Before I get into specifics, I want to thank Hawkmoon again for last week's excellent Best Character Ever blog, even though he was almost completely wrong. If you've got a pitch for a blog, hit us up at email@example.com!
Now, let’s talk monks. The design team loves to talk about what makes a monk a monk. Is it a desire for self-perfection and superior discipline? Ridiculous aerial gymnastics? The ability to punch something really, really hard? Nobody was willing to admit that one of these qualities was clearly more important than the other two, so we just used all three. Let’s meet the band!
Birdwoman, or (The Unexpected Virtue of Wing Nuance)
Fun fact: the design team immediately nicknamed this character “Rooboocoop” after I named her. These are the people I
First up is Rooboo, a tengu monk. As anyone who’s played Skull & Shackles through knows, tengu are Pathfinder’s bird people. You’ve seen the Tengu Rookery and the Jinx Eater, but never a tengu character.
My favorite thing about Rooboo is her avian power suite. She can fly away from situations she can’t handle, and, like a magpie, she’s good at grabbing shiny things. Movement is a bit of a thing with her, as you can see from her Flowing Monk role. Move twice on a turn? No problem. Dance away from trouble? Ain’t nothin’. She can even blow her allies out of harm’s way with some downdraft action.
You’ll also notice she has a very unusual combat power. We’ll get to that later.
When Your Fist/Elbow/Knee/Foot is a Hammer...
Athnul, named after a character I played in a campaign long ago, brings some old-school martial arts to the party. She’s a bare-handed terror who takes Runelords Sajan’s unarmed strike and gives it a twist. She’s not here to overcome barriers. Athnul is here to punch things until they die.
Her Keen Strike Monk role is based on an archetype from Inner Sea Races called the Hamatulatsu Master. This version of Athnul is about finding the most effective way to cause pain, and she’s willing to help her party members do the same. As a side note, I’m very fond of adding a little support to a primarily self-sufficient character. This is a co-op game, after all, and hybrid characters can show people the fun in playing a different kind of character than the type they usually select. This Athnul also gains some spell-like abilities, as represented by the Divine skill feat.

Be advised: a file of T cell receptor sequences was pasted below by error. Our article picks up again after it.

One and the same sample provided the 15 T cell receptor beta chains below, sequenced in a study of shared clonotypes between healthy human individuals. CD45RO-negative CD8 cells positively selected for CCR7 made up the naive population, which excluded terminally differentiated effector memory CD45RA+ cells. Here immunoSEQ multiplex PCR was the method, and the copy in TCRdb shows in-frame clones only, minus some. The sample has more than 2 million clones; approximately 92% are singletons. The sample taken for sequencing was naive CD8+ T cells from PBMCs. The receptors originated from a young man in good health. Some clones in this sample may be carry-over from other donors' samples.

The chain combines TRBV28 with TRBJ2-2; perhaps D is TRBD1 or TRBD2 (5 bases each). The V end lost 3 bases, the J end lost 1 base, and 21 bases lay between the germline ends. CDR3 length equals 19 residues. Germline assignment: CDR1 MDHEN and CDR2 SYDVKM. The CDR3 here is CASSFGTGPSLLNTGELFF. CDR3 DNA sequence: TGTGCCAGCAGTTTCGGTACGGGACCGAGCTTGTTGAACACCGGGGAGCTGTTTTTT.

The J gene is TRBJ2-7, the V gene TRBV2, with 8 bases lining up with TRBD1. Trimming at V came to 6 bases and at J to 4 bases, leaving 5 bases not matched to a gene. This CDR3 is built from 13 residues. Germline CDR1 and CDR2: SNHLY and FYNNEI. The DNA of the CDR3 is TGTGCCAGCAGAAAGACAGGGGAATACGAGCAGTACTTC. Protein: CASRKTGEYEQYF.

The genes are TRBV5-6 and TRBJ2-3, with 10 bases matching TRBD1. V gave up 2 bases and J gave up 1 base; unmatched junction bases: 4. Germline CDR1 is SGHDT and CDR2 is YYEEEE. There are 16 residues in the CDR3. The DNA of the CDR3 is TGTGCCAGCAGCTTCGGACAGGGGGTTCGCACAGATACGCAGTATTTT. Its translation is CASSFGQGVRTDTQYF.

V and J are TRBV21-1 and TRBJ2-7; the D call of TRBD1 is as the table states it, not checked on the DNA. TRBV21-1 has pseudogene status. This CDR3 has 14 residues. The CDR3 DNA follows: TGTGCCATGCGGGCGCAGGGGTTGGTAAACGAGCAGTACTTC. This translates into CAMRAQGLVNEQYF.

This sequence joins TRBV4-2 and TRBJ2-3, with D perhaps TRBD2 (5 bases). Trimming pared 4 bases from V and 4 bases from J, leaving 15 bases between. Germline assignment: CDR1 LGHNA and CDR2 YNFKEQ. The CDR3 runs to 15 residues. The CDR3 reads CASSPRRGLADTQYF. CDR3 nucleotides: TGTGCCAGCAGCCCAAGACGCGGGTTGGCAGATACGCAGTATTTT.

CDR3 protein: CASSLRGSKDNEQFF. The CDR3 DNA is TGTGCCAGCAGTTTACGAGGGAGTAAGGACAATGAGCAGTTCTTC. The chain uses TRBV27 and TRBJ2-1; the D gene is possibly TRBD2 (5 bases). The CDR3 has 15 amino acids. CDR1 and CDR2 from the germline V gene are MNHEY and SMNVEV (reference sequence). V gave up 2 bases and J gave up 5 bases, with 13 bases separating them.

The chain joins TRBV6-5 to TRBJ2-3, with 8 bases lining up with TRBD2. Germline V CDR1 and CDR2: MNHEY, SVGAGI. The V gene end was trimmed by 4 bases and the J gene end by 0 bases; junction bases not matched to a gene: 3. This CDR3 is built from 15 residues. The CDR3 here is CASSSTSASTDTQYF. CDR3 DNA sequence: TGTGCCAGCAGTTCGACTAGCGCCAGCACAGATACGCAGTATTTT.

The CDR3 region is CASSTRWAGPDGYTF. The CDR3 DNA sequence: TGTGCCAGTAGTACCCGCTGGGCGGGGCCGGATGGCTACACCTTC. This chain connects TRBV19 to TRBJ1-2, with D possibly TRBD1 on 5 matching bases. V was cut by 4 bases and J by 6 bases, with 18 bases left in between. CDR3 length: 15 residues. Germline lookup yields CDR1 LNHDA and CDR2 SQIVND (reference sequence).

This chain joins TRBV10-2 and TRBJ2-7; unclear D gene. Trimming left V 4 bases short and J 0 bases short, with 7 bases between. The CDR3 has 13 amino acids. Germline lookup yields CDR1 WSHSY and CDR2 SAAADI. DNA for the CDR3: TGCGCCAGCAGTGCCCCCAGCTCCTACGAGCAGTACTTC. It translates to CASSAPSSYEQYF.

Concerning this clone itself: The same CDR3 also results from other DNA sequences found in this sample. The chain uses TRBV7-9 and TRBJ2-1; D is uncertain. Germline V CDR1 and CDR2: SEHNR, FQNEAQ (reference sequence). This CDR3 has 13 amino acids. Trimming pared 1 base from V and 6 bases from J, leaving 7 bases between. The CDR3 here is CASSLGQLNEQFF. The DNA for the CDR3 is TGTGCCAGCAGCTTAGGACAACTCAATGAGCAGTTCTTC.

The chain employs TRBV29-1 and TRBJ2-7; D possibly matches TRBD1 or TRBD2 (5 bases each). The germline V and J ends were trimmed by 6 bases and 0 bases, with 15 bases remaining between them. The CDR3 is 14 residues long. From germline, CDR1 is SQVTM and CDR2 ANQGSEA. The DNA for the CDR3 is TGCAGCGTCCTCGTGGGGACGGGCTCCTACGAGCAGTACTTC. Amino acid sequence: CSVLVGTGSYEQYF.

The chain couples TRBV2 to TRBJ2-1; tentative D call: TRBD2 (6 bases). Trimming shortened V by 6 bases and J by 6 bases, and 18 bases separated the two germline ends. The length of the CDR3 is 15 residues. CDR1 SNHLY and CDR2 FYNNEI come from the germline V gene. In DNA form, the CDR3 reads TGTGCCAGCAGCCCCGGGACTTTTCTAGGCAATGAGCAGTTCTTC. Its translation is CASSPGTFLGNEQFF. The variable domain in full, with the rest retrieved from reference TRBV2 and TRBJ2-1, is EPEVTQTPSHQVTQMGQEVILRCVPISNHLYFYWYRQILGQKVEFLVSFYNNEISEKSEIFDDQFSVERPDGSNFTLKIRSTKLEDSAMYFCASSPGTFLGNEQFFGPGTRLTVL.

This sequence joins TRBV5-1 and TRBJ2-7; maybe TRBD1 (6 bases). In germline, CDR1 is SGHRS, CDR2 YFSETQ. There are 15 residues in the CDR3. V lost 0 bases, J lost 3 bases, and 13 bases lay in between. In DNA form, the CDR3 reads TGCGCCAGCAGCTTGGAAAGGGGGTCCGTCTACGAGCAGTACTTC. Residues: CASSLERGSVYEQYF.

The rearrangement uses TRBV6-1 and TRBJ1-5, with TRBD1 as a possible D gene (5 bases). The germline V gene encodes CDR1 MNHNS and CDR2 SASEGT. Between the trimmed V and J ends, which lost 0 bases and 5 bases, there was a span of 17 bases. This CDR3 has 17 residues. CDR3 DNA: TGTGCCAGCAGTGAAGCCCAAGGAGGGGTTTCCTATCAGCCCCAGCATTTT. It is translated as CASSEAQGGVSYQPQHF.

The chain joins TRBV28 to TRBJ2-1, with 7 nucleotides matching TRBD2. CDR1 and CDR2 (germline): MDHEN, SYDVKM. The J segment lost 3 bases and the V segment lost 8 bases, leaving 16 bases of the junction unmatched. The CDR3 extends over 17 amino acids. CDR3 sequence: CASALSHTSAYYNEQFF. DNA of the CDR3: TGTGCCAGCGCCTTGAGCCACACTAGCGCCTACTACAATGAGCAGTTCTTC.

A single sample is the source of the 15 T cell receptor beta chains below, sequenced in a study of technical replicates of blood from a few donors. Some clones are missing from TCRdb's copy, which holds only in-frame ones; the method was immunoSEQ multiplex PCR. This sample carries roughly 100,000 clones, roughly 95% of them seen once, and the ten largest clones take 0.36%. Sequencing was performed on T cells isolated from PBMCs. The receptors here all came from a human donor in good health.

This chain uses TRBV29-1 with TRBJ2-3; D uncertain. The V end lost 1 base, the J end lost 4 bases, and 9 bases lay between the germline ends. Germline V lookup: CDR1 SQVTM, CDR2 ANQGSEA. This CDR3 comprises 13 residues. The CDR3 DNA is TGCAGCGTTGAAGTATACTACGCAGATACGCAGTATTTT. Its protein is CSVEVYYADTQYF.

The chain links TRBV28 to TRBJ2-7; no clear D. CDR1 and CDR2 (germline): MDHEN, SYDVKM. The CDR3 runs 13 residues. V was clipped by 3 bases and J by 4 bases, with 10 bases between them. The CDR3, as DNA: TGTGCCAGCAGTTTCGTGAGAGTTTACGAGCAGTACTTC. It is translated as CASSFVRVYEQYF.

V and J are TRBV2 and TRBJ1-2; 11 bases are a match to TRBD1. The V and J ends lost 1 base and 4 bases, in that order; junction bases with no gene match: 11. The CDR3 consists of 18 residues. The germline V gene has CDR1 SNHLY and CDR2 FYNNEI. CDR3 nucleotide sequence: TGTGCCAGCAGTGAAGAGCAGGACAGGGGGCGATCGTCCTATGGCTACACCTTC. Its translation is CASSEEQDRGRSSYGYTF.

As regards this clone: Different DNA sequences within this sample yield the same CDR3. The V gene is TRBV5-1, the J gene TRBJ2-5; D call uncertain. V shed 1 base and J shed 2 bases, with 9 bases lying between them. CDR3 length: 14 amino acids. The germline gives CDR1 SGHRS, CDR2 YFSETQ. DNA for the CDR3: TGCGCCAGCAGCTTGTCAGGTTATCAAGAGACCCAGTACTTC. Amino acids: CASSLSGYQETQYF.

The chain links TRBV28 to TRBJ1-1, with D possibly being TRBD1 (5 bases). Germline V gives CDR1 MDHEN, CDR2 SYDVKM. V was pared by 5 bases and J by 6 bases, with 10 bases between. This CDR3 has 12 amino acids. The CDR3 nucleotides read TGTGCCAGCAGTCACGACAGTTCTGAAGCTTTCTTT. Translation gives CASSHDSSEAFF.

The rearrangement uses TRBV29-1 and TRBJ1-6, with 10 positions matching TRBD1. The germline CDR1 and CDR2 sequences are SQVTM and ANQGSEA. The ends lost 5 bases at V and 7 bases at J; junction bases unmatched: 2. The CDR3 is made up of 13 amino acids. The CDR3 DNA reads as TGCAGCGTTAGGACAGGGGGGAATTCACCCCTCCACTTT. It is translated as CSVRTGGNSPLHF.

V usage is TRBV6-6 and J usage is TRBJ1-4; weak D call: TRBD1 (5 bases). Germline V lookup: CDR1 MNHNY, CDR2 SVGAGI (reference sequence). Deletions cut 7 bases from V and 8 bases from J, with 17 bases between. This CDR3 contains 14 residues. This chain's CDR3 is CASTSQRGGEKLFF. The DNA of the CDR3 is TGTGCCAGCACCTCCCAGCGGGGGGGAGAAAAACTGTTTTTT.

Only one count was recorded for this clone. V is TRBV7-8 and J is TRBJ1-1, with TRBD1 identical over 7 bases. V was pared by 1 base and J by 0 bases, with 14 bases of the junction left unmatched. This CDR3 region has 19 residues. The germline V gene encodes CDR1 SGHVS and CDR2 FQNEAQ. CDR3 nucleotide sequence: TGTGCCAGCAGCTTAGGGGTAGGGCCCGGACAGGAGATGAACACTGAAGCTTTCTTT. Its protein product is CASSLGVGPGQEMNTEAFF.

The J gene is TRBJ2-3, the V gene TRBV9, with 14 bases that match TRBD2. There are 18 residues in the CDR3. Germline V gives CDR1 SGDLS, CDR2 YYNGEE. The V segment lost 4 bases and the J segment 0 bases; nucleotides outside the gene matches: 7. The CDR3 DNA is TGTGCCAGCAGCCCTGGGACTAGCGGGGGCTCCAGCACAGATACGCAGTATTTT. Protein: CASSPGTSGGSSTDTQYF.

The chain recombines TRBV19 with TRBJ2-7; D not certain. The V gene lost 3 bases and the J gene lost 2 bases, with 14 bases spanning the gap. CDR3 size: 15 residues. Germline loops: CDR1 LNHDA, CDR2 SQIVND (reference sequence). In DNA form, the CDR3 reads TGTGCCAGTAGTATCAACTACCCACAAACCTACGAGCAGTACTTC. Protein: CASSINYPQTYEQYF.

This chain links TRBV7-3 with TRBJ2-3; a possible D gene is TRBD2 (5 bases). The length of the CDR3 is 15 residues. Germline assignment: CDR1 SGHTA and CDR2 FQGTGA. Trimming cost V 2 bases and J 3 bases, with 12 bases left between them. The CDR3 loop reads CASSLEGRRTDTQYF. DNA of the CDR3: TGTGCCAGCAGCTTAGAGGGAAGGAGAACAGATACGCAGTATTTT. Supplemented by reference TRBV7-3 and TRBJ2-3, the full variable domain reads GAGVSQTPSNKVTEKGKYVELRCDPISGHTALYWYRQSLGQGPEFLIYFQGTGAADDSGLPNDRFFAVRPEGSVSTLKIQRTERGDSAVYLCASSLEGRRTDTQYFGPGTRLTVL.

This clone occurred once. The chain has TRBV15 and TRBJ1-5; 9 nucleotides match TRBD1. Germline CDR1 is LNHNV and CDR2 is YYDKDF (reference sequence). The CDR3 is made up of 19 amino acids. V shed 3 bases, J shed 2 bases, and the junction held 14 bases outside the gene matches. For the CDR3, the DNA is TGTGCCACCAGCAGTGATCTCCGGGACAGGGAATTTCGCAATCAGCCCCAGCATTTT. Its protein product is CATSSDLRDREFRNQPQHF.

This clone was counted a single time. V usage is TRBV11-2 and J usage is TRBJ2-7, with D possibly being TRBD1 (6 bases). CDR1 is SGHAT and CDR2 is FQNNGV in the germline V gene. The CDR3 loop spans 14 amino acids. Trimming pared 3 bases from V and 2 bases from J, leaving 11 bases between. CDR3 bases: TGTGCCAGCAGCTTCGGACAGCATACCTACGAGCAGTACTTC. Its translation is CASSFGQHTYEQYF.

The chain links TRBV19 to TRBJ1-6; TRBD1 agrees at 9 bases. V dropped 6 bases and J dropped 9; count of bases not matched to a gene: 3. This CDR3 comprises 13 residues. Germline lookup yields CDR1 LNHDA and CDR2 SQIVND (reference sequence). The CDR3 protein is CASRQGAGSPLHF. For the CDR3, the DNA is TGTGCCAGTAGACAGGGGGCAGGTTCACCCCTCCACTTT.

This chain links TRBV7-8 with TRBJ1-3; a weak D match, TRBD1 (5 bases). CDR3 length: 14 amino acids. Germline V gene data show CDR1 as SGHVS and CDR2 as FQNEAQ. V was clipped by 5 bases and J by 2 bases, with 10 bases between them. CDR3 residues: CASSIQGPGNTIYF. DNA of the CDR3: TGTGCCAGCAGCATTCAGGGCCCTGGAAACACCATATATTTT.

Kamas and Rochins and Temple Swords, Oh My
We’ve also created a new version of our iconic monk Sajan for this deck, affectionately referred to in-house as Stabby Sajan. As you can see, he’s interested in weapons that have the Slashing trait, and he’s got a variant of his original blessing-recharge power that’s got a little more kick to it. This Sajan is rarely without the means to defend himself. Those who guard the temple don’t go unnoticed by the gods.
We wouldn’t give you a Sajan that wants weapons and then leave you with only a wellspring of resentment. Instead, we’ve created more than 10 new weapons in this deck, including a fancier temple sword or two.
These new temple swords use the Strength/Dexterity/Melee listing you might remember from the Iconic Heroes promo card, while the bulk of the new weapons in this class deck allow characters with the Acrobatics skill to show off a little. Any character with the Acrobatics skill can make use of these, so the Rogue Class Deck’s Wu Shen and the Sorcerer Class Deck’s Amaryllis just got a little love. (For a peek into the design crystal ball, consider what other sorts of characters might use such weapons.)
That’s it for this week. Next week, Paul Peterson returns with the goods on Wrath of the Righteous’s Adventure Deck 5!
Adventure Card Game Designer